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Gulf Arabs delay single currency beyond 2010 deadline

Posted on: March 26, 2009


Reuters – Wednesday, March 25

* Gulf Arabs delay single currency deadline beyond 2010

* Gulf Arabs seek to coordinate policy in face of crisis

By Daliah Merzaban

MANAMA, March 24 – The 2010 deadline for a Gulf Arab single currency will be extended and a new timetable set, senior Gulf officials said on Tuesday, in the first official recognition that monetary union plans would be delayed.

Five Gulf Arab states — Saudi Arabia, the United Arab Emirates, Kuwait, Bahrain and Qatar — have been working for years towards launching a single currency in 2010, a deadline that analysts and even policymakers had long said was untenable.

“The physical currency, it will not be in 2010,” Naser al-Kaud, deputy assistant secretary-general of the GCC told reporters. “The monetary council will be established and one of its tasks will be to set the new timetable for the introduction of the physical currency.”

While the 2010 deadline would be extended to a date to be determined by the monetary council, Gulf states would likely decide on the name of the currency and the rate at which each Gulf currency would be converted by 2010, Kaud said.

Gulf states have until December to ratify a monetary union agreement and the charter governing the monetary council — both of which were approved by Gulf leaders at a summit in December.

The monetary council is meant to be a precursor to a future regional central bank but its creation has been stuck over thorny political questions — where the joint body will be based and how much independence it will have.

Oman dropped out of monetary union plans in 2006 and Kuwait dropped its dollar peg in 2007, throwing convergence efforts into disarray in an oil-exporting region where currencies have long been pegged to the U.S. dollar.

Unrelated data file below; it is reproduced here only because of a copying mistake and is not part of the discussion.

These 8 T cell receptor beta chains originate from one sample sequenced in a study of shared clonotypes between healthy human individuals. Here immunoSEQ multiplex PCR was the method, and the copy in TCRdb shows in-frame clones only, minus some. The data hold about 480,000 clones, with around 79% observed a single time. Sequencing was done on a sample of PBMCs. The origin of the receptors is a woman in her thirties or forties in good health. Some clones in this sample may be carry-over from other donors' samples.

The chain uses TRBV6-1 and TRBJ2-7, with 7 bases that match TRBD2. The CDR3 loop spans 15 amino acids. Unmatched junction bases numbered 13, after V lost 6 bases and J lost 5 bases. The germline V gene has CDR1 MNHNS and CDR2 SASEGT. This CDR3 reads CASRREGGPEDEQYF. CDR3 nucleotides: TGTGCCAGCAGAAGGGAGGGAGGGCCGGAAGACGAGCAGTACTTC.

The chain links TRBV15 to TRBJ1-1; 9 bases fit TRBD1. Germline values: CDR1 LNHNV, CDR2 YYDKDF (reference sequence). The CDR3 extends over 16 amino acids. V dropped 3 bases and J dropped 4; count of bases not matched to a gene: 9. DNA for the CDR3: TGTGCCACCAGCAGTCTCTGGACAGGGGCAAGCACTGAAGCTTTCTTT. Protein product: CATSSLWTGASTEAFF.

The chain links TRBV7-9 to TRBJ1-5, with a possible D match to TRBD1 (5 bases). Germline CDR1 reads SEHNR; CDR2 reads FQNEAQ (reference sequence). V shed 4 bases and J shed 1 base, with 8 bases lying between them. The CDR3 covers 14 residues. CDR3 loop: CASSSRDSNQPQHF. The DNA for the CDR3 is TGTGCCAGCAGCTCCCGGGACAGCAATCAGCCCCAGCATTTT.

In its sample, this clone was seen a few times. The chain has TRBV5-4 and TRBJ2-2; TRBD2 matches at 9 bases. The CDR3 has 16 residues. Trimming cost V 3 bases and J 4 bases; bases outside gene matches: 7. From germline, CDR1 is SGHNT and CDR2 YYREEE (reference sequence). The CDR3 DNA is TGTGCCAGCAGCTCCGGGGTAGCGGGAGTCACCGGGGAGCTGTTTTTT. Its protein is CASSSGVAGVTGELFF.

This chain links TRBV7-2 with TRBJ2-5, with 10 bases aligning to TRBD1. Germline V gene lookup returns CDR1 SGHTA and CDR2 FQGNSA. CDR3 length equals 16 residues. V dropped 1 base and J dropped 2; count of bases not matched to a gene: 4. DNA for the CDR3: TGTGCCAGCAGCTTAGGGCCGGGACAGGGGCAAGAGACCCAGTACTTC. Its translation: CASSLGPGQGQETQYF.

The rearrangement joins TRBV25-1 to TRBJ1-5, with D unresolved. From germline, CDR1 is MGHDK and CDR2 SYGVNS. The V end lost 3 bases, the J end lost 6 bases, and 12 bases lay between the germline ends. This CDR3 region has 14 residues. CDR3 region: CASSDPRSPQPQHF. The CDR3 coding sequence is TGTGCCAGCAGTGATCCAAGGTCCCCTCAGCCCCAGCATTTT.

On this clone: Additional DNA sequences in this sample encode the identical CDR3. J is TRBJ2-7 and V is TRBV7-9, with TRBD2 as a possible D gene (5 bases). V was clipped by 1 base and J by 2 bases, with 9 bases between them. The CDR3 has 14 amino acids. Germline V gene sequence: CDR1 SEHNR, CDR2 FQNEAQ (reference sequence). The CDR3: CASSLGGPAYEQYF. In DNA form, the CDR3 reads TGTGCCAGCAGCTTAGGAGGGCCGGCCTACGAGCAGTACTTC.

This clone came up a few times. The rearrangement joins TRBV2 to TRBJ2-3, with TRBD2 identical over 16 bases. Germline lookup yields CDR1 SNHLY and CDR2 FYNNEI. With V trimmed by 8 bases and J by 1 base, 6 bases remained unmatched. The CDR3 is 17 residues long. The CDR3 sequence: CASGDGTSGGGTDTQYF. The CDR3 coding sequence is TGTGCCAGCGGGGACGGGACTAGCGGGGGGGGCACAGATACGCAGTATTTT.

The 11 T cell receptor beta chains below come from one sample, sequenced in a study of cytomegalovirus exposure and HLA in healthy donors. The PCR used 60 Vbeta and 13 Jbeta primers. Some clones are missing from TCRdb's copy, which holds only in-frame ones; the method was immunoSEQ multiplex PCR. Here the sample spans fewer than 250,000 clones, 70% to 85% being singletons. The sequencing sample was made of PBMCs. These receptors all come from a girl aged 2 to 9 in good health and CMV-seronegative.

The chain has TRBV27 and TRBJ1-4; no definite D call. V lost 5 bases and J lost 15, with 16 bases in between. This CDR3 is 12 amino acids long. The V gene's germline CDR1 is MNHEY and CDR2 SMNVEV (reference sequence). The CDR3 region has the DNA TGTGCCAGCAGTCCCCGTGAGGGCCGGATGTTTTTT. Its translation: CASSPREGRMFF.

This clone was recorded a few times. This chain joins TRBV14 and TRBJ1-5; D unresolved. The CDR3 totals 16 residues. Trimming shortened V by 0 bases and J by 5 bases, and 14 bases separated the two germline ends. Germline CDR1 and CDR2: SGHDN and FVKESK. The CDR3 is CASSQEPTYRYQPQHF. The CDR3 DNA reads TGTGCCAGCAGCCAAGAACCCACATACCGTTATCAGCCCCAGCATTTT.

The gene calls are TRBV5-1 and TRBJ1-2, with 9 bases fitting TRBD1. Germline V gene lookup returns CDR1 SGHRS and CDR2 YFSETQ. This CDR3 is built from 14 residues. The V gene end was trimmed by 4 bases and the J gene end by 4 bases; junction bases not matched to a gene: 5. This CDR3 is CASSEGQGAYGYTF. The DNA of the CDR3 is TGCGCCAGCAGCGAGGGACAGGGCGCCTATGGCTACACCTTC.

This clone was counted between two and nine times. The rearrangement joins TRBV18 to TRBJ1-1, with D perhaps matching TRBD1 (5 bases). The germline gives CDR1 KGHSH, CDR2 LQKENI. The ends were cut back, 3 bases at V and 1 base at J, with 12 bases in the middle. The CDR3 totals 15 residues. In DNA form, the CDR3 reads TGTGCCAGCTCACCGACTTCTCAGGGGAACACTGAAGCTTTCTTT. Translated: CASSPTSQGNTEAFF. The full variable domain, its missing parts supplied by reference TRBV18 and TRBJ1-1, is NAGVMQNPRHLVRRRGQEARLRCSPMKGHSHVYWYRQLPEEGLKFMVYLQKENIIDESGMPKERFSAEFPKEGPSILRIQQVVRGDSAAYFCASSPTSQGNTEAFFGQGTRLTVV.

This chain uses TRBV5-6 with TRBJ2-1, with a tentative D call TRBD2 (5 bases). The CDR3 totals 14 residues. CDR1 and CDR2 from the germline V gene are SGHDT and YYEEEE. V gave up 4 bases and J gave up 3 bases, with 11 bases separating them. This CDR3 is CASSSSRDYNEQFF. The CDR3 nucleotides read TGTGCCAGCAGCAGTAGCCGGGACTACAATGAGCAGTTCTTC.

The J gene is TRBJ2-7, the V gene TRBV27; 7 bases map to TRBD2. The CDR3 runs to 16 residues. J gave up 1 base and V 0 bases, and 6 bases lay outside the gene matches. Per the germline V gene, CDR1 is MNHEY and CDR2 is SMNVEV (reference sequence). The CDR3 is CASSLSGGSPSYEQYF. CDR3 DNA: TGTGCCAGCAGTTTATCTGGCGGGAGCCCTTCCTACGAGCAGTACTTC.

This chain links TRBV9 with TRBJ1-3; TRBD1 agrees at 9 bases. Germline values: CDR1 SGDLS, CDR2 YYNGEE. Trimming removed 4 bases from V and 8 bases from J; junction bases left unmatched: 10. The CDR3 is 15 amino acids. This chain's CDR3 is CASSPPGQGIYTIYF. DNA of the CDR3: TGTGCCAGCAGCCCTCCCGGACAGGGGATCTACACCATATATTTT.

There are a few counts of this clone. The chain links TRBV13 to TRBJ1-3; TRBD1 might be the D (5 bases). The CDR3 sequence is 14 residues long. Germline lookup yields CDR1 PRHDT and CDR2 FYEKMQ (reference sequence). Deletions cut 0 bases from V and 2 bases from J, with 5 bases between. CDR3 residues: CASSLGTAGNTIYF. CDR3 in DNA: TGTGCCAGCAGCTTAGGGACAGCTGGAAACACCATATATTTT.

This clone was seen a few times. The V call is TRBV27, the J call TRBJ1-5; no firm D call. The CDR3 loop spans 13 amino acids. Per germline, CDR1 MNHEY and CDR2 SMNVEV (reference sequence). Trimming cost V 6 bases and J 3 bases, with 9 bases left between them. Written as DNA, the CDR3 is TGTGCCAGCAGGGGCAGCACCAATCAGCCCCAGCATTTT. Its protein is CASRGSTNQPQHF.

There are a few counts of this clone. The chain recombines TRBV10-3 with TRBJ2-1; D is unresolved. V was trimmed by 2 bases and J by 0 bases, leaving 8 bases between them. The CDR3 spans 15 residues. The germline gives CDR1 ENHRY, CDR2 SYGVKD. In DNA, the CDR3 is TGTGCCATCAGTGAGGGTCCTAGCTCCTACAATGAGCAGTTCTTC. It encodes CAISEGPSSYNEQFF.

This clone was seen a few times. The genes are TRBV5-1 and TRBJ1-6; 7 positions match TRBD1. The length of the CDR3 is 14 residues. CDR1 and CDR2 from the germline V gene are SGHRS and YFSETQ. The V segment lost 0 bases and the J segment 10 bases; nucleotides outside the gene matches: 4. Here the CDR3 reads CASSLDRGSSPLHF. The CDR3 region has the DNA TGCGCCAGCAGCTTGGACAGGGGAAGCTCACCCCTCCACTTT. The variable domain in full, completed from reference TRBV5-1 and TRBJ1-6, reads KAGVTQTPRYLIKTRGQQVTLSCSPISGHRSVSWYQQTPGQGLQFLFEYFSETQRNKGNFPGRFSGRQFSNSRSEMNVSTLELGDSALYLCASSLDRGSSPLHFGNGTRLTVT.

Analysts said it was now important for Gulf Arab states to set a new date for the common currency launch to avoid creating more uncertainty.

“It’s about time. Having said they are not going to meet the deadline they should also come out and say when they will meet it — otherwise it will just create more uncertainty,” said John Sfakianakis, chief economist at HSBC’s Saudi affiliate SABB.

“It’s more of a political than a technical decision at this stage. They could do it in two years. With the financial crisis they are seeing the importance of monetary union; now they see clearly that they are not isolated from what is happening.”

FACING THE CRISIS

With a fully-fledged common currency off the agenda at least until next year, Gulf central banks are focused on helping their financial institutions weather the global crisis that ended a six-year boom fuelled by record crude oil prices.

Crude prices have collapsed from almost $150 a barrel in July to just over $53 a barrel on Tuesday.

Asked if the crisis had played any role in the delay, Bahraini Central Bank Governor Rasheed al-Maraj said: “Before 2007, we knew it would be a very challenging timeframe to meet the deadline. The most important thing is the monetary union agreement. That is the cornerstone for the monetary union. What happens next is technicalities…”

In December, GCC leaders signed the long-awaited monetary union deal but put off their decision on the location of a regional central bank, raising the possibility of future delays.

Maraj declined to say when the physical currency was now likely to come into circulation.

“It is not about just printing the money,” he told reporters. “It is streamlining our regulations, our supervision and payment systems. All these things take a lot of time.”

Gulf officials have repeatedly said that the global financial downturn has given added impetus to their existing efforts to improve monetary policy coordination and thrown the need for a common currency into focus.

They have taken a slew of measures to defrost credit markets, cutting interest rates, guaranteeing bank deposits and offering extra liquidity to banks in an effort to keep economies moving as oil revenues fall and world trade flows decline.

“Central bank governors have been instructed to increase their consultations and take the necessary measures to bolster… the economies of the GCC against this crisis,” Kaud said in a speech at the banking conference.

 (Writing by Lin Noueihed; editing by Stephen Nisbet and Andy Bruce)

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